Most disorders can improve over time with the proper medical attention but leaving them untreated can lead to worsening symptoms that can have an effect on every facet of your life and limit you from living your best life.

Planning For The Future

Just because no one can predict the future, doesn’t mean you shouldn’t still plan for it.

If you wish to receive more information about how you can safeguard your financial future in the event of being diagnosed with a long-term disability, please visit https://amsa.memberbenefits.com/long-term-disability/ to view the complete long-term disability brochure or to download an application.

family outside in sunshine on a park bench with smiling baby

Why Young People Need Disability Insurance

When we’re young, we don’t always think about what could happen in the future. The truth is, debilitating accidents, illnesses, and injuries can happen to anyone, at any time, and any age. So no matter how young you are, it’s important to have a long-term disability insurance plan in place that can help protect your savings if something should happen to you.

Plan for the unexpected.

According to a 2017 Disability and Health Journal report, a long-term disability diagnosis can increase cost-of-living expenses by almost $7,000 a year. If you were suddenly no longer able to work, how would you manage to support yourself? Would your family be able to maintain its current way of life? Could your savings survive the average disability length of 31 months?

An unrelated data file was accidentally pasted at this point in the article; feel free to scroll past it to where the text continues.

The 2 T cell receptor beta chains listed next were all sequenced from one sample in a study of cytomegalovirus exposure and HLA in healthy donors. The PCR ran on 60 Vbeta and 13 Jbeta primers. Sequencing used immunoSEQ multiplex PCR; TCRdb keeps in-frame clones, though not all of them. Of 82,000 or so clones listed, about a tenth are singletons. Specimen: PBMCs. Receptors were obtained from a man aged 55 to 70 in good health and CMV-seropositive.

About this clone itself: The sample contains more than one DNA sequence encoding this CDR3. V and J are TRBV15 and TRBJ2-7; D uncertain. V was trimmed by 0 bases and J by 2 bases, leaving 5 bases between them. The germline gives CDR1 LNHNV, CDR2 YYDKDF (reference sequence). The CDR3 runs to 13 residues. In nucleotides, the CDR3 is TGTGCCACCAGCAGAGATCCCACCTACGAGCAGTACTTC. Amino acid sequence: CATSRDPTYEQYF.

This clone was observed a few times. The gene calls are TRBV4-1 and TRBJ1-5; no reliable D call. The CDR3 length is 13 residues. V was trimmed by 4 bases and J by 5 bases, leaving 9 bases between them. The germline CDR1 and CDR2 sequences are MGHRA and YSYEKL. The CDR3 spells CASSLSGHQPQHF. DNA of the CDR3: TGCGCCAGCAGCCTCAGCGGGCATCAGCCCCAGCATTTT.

If a paycheck is your main source of income, you’ll most likely need long-term disability coverage to meet these needs. Even if your employer already has long-term disability coverage in place for you, it may not be enough. Employer-based plans sometimes only cover a fraction of your salary and may not factor in any bonuses that you (or your family) rely on.

What is long-term disability insurance?

Long-term disability insurance coverage is designed to help you and your loved ones withstand the financial changes that a disability can bring. If you become disabled and are no longer able to continue working, your coverage will kick in and help pay everything from medical copays to everyday expenses such as your mortgage or credit card bills.

Hopefully, you will never have to reap the benefits of a long-term disability plan. But if you do, you’ll be glad you have coverage ready when you need it. Your life can change forever in the blink of an eye – and being prepared can make all the difference in the world.

As a valuable benefit of your membership, the AMSA Health Insurance Marketplace offers affordable long-term disability insurance coverage to members of the AMSA.

To learn more, visit https://amsa.memberbenefits.com/long-term-disability/ or contact us at 1-800-282-8626 with any questions you may have. Our benefits counselors are available to help guide you to a plan best suitable for your unique needs.

man with long term disability insurance with son at park

The Underestimated Value of Long-Term Disability Insurance